Why do I keep seeing different runtime complexities for these functions on a hash table?
On wiki, search and delete are O(n) (I thought the point of hash tables was to have constant lookup so what's the point if search is O(n)).
In some course notes from a while ago, I see a wide range of complexities depending on certain details including one with all O(1). Why would any other implementation be used if I can get all O(1)?
If I'm using standard hash tables in a language like C++ or Java, what can I expect the time complexity to be?
Hash tables suffer from
O(n) worst time complexity due to two reasons:
However, it is said to be
O(1) average and amortized case because:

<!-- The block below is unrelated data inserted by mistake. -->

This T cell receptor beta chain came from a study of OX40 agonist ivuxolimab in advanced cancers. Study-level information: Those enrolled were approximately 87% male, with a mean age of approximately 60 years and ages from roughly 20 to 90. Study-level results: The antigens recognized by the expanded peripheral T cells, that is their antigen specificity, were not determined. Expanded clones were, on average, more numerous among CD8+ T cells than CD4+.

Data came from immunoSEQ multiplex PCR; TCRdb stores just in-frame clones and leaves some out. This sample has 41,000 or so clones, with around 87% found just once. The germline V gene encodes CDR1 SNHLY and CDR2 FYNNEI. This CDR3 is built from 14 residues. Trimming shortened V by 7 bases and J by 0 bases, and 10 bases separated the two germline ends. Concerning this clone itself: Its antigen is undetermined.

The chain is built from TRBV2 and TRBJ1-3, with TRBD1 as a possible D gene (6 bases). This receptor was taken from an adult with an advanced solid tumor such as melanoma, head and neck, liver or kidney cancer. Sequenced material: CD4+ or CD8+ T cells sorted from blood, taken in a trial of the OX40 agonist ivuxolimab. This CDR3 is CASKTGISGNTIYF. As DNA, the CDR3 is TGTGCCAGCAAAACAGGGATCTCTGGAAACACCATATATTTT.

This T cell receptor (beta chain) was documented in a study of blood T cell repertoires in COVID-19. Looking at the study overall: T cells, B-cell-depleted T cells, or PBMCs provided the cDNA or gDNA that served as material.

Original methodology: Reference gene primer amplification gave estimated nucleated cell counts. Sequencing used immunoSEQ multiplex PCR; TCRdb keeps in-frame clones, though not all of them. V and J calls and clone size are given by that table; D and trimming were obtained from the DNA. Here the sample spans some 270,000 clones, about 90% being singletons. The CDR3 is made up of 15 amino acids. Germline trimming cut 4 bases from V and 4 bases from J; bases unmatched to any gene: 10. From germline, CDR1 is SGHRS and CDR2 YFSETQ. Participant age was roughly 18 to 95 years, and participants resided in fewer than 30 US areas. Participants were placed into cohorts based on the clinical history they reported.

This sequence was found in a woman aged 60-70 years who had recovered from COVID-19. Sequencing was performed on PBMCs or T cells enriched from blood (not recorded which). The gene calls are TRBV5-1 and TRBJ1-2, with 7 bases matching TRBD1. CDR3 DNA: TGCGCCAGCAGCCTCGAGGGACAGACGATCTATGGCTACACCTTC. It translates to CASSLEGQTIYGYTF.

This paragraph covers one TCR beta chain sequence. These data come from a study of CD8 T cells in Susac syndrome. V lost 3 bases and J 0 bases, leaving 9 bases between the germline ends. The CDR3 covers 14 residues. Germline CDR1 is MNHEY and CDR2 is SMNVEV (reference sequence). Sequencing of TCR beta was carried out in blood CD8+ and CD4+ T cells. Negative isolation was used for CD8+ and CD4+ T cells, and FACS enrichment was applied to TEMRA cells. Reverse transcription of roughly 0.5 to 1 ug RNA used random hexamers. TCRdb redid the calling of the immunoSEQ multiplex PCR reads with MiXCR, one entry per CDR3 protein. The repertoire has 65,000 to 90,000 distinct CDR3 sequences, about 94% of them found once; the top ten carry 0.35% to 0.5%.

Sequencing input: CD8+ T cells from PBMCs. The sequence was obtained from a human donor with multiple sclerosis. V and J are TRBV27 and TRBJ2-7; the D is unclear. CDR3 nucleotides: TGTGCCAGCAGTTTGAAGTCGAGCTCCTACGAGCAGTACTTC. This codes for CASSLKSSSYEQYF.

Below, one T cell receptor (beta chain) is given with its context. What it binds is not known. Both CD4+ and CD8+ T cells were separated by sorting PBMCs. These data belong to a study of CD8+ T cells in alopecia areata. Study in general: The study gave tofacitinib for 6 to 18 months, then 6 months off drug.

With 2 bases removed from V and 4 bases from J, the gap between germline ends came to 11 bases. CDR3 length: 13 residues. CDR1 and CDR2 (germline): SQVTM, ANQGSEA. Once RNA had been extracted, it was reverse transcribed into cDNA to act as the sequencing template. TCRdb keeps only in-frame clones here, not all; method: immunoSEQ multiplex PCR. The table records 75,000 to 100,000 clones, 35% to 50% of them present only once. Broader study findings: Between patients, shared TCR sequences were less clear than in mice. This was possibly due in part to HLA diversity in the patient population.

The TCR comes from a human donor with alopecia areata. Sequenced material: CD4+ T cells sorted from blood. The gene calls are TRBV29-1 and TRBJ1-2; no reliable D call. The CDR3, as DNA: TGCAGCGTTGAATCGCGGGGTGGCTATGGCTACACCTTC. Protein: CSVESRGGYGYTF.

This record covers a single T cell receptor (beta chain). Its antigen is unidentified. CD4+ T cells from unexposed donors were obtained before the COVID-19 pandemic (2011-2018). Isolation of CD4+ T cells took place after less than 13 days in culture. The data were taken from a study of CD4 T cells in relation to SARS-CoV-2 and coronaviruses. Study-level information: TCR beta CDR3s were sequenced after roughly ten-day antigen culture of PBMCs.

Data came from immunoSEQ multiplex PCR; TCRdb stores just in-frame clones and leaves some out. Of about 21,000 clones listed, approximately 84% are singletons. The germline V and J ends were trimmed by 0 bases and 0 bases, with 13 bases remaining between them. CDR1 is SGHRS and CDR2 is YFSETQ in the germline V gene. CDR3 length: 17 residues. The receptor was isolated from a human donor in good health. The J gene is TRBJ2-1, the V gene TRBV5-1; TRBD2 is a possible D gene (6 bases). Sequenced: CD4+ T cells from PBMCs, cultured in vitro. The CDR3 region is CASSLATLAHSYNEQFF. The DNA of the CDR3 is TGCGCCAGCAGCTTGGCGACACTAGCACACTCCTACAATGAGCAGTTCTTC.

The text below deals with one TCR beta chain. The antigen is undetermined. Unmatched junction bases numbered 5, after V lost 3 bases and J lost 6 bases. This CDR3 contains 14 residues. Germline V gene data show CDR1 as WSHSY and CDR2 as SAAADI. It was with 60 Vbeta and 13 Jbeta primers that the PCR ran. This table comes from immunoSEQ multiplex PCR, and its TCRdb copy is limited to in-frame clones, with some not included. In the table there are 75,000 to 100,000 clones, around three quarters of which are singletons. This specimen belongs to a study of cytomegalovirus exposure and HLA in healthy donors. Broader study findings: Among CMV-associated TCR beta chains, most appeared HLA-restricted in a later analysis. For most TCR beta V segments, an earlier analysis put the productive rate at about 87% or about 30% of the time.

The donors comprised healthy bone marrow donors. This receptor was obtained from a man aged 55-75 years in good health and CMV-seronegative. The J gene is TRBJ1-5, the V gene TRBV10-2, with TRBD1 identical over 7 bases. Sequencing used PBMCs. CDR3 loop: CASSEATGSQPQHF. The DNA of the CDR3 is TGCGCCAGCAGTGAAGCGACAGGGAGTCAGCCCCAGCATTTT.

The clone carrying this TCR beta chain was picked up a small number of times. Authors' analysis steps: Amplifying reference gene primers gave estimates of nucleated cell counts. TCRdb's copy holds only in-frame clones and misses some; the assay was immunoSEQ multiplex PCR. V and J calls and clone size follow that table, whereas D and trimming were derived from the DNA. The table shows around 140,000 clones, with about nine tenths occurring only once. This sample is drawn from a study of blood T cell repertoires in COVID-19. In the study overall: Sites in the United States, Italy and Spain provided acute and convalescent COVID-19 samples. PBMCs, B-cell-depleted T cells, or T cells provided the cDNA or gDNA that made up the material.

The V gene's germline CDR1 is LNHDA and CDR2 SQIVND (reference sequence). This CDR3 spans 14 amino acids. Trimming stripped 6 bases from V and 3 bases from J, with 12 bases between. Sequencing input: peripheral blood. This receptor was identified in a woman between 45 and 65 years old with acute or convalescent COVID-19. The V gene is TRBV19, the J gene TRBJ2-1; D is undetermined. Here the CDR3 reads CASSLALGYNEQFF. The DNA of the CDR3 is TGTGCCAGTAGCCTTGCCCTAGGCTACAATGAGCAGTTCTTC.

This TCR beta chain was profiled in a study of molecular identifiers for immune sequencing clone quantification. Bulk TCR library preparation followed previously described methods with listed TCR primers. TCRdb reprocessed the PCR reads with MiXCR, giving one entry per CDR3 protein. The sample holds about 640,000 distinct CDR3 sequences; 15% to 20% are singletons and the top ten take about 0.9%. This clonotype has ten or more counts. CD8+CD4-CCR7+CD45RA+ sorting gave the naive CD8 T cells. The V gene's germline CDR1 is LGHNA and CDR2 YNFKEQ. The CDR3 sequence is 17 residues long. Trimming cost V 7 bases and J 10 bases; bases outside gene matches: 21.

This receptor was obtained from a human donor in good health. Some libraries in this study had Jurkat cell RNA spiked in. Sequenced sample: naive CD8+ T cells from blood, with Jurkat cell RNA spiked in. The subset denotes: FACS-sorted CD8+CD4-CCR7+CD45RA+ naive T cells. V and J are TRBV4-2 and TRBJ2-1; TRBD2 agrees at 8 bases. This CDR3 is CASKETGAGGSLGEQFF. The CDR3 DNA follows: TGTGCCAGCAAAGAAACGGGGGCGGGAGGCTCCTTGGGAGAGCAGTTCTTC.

O(n), can at most happen after
n/2ops, which are all assumed
O(1): Thus when you sum the average time per op, you get :
(n*O(1) + O(n)) / n) = O(1)
Note because of the rehashing issue - a realtime applications and applications that need low latency - should not use a hash table as their data structure.
EDIT: Annother issue with hash tables: cache
Another issue where you might see a performance loss in large hash tables is due to cache performance. Hash Tables suffer from bad cache performance, and thus for large collection - the access time might take longer, since you need to reload the relevant part of the table from the memory back into the cache.